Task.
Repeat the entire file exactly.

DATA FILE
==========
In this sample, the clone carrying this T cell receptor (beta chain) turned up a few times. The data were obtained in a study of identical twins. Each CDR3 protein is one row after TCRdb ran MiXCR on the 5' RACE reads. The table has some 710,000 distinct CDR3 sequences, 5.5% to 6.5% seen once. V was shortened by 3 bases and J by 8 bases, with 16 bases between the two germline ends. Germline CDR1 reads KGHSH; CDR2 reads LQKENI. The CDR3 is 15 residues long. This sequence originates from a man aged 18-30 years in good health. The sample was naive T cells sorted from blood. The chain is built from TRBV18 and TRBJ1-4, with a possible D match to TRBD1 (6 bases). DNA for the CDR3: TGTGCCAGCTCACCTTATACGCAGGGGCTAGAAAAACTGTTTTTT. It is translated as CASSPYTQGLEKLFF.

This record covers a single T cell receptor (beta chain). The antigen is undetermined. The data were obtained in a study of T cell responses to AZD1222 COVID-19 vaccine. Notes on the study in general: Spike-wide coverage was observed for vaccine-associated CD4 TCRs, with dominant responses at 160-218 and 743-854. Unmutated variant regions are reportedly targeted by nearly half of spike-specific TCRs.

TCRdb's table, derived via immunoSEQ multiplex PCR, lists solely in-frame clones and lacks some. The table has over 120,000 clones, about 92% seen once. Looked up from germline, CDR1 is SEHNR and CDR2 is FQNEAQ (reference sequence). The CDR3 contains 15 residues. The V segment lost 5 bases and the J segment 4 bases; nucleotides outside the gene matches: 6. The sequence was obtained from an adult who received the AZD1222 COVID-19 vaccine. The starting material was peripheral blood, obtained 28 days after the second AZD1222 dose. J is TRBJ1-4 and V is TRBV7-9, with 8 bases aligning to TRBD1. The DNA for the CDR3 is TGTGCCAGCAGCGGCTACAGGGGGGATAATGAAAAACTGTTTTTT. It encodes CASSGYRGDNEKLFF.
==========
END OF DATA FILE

In this sample, the clone carrying this T cell receptor (beta chain) turned up a few times. The data were obtained in a study of identical twins. Each CDR3 protein is one row after TCRdb ran MiXCR on the 5' RACE reads. The table has some 710,000 distinct CDR3 sequences, 5.5% to 6.5% seen once. V was shortened by 3 bases and J by 8 bases, with 16 bases between the two germline ends. Germline CDR1 reads KGHSH; CDR2 reads LQKENI. The CDR3 is 15 residues long. This sequence originates from a man aged 18-30 years in good health. The sample was naive T cells sorted from blood. The chain is built from TRBV18 and TRBJ1-4, with a possible D match to TRBD1 (6 bases). DNA for the CDR3: TGTGCCAGCTCACCTTATACGCAGGGGCTAGAAAAACTGTTTTTT. It is translated as CASSPYTQGLEKLFF.

This record covers a single T cell receptor (beta chain). The antigen is undetermined. The data were obtained in a study of T cell responses to AZD1222 COVID-19 vaccine. Notes on the study in general: Spike-wide coverage was observed for vaccine-associated CD4 TCRs, with dominant responses at 160-218 and 743-854. Unmutated variant regions are reportedly targeted by nearly half of spike-specific TCRs.

TCRdb's table, derived via immunoSEQ multiplex PCR, lists solely in-frame clones and lacks some. The table has over 120,000 clones, about 92% seen once. Looked up from germline, CDR1 is SEHNR and CDR2 is FQNEAQ (reference sequence). The CDR3 contains 15 residues. The V segment lost 5 bases and the J segment 4 bases; nucleotides outside the gene matches: 6. The sequence was obtained from an adult who received the AZD1222 COVID-19 vaccine. The starting material was peripheral blood, obtained 28 days after the second AZD1222 dose. J is TRBJ1-4 and V is TRBV7-9, with 8 bases aligning to TRBD1. The DNA for the CDR3 is TGTGCCAGCAGCGGCTACAGGGGGGATAATGAAAAACTGTTTTTT. It encodes CASSGYRGDNEKLFF.